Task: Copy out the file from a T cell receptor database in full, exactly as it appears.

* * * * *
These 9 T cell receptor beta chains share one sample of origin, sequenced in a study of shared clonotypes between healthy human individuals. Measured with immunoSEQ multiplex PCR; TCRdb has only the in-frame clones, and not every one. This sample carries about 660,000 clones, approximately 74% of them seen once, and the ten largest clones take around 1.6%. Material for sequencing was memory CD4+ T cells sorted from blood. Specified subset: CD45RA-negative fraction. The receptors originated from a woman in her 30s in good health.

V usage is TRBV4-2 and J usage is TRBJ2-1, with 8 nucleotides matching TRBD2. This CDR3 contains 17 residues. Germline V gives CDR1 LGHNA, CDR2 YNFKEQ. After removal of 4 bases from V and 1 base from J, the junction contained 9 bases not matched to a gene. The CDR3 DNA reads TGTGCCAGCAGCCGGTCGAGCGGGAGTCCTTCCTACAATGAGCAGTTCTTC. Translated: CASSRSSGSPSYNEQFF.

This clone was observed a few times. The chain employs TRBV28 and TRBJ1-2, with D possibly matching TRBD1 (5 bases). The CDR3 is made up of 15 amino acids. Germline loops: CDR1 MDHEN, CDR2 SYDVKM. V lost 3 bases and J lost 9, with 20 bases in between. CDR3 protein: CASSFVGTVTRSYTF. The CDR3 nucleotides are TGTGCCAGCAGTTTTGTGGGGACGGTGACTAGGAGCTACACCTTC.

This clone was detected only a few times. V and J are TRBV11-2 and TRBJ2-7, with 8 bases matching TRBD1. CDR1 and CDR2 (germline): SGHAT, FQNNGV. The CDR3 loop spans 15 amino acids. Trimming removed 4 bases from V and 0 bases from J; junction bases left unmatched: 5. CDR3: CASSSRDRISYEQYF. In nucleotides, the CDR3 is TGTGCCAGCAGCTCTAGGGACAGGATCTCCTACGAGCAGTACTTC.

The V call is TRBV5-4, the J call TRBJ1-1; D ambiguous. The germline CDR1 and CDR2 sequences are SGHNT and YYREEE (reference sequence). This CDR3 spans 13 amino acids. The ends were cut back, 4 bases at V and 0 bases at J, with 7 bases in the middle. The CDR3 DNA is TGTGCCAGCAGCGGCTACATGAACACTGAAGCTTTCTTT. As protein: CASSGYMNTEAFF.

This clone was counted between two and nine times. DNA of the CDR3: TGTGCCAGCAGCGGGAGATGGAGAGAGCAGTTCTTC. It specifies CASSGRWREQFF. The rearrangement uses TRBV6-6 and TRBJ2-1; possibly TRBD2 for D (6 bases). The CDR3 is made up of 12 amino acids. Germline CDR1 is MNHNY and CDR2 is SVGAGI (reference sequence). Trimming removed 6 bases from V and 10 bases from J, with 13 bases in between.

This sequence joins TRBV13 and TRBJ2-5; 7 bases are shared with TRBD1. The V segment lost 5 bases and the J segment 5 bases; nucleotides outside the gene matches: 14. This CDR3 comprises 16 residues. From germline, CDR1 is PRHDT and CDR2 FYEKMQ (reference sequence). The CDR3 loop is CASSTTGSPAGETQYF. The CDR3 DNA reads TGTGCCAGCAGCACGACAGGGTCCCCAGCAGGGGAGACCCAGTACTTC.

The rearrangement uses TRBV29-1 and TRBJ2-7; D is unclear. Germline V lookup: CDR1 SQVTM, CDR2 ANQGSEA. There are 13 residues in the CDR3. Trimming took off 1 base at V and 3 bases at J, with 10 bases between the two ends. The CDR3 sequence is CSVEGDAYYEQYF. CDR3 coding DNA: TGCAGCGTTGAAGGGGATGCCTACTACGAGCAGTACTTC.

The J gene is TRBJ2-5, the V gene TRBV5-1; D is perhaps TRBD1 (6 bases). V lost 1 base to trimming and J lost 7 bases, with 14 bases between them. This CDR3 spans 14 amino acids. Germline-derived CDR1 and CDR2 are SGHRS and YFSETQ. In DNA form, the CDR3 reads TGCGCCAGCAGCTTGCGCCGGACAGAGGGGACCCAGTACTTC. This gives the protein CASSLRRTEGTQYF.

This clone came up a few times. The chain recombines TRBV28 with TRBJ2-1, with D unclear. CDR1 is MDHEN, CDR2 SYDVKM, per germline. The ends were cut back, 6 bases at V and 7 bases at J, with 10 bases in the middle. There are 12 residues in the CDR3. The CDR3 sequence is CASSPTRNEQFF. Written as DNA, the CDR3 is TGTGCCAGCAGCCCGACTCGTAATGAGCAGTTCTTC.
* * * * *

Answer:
These 9 T cell receptor beta chains share one sample of origin, sequenced in a study of shared clonotypes between healthy human individuals. Measured with immunoSEQ multiplex PCR; TCRdb has only the in-frame clones, and not every one. This sample carries about 660,000 clones, approximately 74% of them seen once, and the ten largest clones take around 1.6%. Material for sequencing was memory CD4+ T cells sorted from blood. Specified subset: CD45RA-negative fraction. The receptors originated from a woman in her 30s in good health.

V usage is TRBV4-2 and J usage is TRBJ2-1, with 8 nucleotides matching TRBD2. This CDR3 contains 17 residues. Germline V gives CDR1 LGHNA, CDR2 YNFKEQ. After removal of 4 bases from V and 1 base from J, the junction contained 9 bases not matched to a gene. The CDR3 DNA reads TGTGCCAGCAGCCGGTCGAGCGGGAGTCCTTCCTACAATGAGCAGTTCTTC. Translated: CASSRSSGSPSYNEQFF.

This clone was observed a few times. The chain employs TRBV28 and TRBJ1-2, with D possibly matching TRBD1 (5 bases). The CDR3 is made up of 15 amino acids. Germline loops: CDR1 MDHEN, CDR2 SYDVKM. V lost 3 bases and J lost 9, with 20 bases in between. CDR3 protein: CASSFVGTVTRSYTF. The CDR3 nucleotides are TGTGCCAGCAGTTTTGTGGGGACGGTGACTAGGAGCTACACCTTC.

This clone was detected only a few times. V and J are TRBV11-2 and TRBJ2-7, with 8 bases matching TRBD1. CDR1 and CDR2 (germline): SGHAT, FQNNGV. The CDR3 loop spans 15 amino acids. Trimming removed 4 bases from V and 0 bases from J; junction bases left unmatched: 5. CDR3: CASSSRDRISYEQYF. In nucleotides, the CDR3 is TGTGCCAGCAGCTCTAGGGACAGGATCTCCTACGAGCAGTACTTC.

The V call is TRBV5-4, the J call TRBJ1-1; D ambiguous. The germline CDR1 and CDR2 sequences are SGHNT and YYREEE (reference sequence). This CDR3 spans 13 amino acids. The ends were cut back, 4 bases at V and 0 bases at J, with 7 bases in the middle. The CDR3 DNA is TGTGCCAGCAGCGGCTACATGAACACTGAAGCTTTCTTT. As protein: CASSGYMNTEAFF.

This clone was counted between two and nine times. DNA of the CDR3: TGTGCCAGCAGCGGGAGATGGAGAGAGCAGTTCTTC. It specifies CASSGRWREQFF. The rearrangement uses TRBV6-6 and TRBJ2-1; possibly TRBD2 for D (6 bases). The CDR3 is made up of 12 amino acids. Germline CDR1 is MNHNY and CDR2 is SVGAGI (reference sequence). Trimming removed 6 bases from V and 10 bases from J, with 13 bases in between.

This sequence joins TRBV13 and TRBJ2-5; 7 bases are shared with TRBD1. The V segment lost 5 bases and the J segment 5 bases; nucleotides outside the gene matches: 14. This CDR3 comprises 16 residues. From germline, CDR1 is PRHDT and CDR2 FYEKMQ (reference sequence). The CDR3 loop is CASSTTGSPAGETQYF. The CDR3 DNA reads TGTGCCAGCAGCACGACAGGGTCCCCAGCAGGGGAGACCCAGTACTTC.

The rearrangement uses TRBV29-1 and TRBJ2-7; D is unclear. Germline V lookup: CDR1 SQVTM, CDR2 ANQGSEA. There are 13 residues in the CDR3. Trimming took off 1 base at V and 3 bases at J, with 10 bases between the two ends. The CDR3 sequence is CSVEGDAYYEQYF. CDR3 coding DNA: TGCAGCGTTGAAGGGGATGCCTACTACGAGCAGTACTTC.

The J gene is TRBJ2-5, the V gene TRBV5-1; D is perhaps TRBD1 (6 bases). V lost 1 base to trimming and J lost 7 bases, with 14 bases between them. This CDR3 spans 14 amino acids. Germline-derived CDR1 and CDR2 are SGHRS and YFSETQ. In DNA form, the CDR3 reads TGCGCCAGCAGCTTGCGCCGGACAGAGGGGACCCAGTACTTC. This gives the protein CASSLRRTEGTQYF.

This clone came up a few times. The chain recombines TRBV28 with TRBJ2-1, with D unclear. CDR1 is MDHEN, CDR2 SYDVKM, per germline. The ends were cut back, 6 bases at V and 7 bases at J, with 10 bases in the middle. There are 12 residues in the CDR3. The CDR3 sequence is CASSPTRNEQFF. Written as DNA, the CDR3 is TGTGCCAGCAGCCCGACTCGTAATGAGCAGTTCTTC.